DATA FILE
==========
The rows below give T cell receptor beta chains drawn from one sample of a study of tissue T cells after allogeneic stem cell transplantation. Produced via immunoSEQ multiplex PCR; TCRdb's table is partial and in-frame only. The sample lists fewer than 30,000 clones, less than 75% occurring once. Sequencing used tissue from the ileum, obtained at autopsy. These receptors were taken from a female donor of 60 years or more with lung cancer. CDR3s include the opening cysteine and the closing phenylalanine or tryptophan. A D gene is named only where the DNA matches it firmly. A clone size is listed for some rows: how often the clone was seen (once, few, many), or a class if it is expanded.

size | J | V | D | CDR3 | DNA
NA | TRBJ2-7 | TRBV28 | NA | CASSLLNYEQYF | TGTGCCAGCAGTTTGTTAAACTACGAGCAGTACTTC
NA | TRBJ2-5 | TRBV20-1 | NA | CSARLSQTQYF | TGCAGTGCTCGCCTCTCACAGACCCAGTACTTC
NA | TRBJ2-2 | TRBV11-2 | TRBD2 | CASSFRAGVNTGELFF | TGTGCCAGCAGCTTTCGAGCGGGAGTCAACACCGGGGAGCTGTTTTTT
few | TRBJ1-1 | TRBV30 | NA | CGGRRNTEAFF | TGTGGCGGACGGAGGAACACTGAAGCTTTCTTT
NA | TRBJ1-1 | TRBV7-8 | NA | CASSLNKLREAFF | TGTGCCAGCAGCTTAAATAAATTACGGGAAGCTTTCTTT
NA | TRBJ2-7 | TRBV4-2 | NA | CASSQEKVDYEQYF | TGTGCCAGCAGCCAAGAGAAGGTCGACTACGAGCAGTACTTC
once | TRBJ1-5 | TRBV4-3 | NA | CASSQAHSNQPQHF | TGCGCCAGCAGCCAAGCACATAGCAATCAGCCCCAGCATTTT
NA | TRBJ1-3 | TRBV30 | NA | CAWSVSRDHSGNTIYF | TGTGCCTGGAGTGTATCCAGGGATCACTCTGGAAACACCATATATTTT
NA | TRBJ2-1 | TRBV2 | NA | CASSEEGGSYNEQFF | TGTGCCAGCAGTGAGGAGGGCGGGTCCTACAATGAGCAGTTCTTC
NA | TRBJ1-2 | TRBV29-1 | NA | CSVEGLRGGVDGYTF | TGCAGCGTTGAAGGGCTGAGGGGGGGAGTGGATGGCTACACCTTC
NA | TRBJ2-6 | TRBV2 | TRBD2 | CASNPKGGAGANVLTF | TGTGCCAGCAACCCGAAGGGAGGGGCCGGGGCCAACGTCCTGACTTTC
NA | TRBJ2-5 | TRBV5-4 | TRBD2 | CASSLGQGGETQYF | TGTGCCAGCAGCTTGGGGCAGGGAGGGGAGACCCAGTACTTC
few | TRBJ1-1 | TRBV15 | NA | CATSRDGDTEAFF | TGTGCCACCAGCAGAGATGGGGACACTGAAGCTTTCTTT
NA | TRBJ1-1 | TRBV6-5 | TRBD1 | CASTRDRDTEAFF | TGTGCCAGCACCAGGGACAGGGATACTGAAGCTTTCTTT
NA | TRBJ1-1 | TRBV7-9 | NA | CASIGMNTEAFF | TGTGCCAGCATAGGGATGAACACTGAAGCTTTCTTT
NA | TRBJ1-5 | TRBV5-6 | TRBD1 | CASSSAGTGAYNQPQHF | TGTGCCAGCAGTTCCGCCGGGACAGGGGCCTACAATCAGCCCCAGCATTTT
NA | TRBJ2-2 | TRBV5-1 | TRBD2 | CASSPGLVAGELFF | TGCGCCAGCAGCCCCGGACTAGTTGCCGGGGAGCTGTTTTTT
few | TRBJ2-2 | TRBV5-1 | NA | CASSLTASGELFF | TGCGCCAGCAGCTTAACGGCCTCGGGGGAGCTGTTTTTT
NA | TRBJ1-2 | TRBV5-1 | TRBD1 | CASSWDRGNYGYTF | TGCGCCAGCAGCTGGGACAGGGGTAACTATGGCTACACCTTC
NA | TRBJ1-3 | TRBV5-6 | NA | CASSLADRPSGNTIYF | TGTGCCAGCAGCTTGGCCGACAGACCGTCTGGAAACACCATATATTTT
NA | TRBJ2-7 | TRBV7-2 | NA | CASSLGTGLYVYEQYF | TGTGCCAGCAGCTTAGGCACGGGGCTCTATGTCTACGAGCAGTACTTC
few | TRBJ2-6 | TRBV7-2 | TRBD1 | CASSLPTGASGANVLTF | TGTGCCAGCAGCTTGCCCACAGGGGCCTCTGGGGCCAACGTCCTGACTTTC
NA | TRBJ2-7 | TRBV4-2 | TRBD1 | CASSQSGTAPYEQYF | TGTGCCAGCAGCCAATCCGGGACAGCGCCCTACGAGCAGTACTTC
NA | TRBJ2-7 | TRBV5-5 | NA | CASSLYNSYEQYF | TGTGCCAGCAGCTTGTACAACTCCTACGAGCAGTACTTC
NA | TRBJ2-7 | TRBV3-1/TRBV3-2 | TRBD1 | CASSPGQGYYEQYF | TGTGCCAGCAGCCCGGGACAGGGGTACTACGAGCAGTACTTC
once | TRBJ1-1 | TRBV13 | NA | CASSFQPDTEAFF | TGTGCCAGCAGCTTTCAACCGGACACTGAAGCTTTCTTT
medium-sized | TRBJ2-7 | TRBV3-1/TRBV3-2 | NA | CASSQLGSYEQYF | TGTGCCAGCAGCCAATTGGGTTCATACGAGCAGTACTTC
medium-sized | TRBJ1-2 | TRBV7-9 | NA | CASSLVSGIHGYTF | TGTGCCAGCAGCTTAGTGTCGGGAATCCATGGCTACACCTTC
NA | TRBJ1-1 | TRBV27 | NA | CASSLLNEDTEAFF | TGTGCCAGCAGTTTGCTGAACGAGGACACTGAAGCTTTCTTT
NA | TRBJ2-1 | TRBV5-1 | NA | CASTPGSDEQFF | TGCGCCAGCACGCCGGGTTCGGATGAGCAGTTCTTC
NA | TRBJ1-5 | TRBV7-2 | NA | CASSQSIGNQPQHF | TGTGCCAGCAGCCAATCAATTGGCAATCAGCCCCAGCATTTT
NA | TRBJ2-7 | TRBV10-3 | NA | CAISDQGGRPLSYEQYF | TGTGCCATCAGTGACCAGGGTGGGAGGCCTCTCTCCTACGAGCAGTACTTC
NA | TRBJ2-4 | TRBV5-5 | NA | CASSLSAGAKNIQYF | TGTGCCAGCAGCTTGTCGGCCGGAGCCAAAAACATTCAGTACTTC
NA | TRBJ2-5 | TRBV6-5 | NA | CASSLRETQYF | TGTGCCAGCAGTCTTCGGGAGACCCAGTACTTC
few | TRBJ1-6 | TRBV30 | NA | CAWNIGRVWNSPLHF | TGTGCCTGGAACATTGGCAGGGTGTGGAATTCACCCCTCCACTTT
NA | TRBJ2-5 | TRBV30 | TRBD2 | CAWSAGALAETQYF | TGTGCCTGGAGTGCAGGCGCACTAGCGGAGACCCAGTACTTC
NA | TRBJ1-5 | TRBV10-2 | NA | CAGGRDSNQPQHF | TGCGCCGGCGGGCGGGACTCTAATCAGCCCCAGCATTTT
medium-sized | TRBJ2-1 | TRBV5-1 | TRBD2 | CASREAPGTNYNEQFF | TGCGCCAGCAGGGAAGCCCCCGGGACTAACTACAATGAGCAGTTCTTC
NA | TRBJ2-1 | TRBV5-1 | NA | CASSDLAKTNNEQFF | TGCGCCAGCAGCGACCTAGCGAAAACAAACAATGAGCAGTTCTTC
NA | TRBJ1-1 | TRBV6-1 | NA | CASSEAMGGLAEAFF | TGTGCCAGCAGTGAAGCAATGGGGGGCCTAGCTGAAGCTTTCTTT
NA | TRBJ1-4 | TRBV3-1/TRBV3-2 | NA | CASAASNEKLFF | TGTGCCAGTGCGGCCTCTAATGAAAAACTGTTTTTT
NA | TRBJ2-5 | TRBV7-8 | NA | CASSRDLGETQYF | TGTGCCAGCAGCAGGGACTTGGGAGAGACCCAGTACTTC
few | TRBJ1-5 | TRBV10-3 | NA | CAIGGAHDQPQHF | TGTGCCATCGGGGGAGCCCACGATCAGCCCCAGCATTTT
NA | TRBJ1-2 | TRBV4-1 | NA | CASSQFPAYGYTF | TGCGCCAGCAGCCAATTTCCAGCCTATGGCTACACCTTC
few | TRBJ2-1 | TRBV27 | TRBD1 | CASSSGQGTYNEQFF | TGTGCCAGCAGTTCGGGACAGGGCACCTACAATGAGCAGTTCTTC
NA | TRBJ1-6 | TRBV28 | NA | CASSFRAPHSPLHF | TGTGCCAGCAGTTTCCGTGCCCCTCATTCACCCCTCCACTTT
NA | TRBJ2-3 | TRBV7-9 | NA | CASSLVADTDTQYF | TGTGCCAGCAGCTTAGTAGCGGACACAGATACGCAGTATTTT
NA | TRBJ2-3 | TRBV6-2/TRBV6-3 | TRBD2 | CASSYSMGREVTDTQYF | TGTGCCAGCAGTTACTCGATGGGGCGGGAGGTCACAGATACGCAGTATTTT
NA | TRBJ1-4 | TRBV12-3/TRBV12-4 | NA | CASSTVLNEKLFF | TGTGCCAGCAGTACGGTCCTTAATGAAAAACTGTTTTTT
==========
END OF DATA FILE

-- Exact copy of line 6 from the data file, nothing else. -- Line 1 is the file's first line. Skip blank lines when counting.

few | TRBJ1-1 | TRBV30 | NA | CGGRRNTEAFF | TGTGGCGGACGGAGGAACACTGAAGCTTTCTTT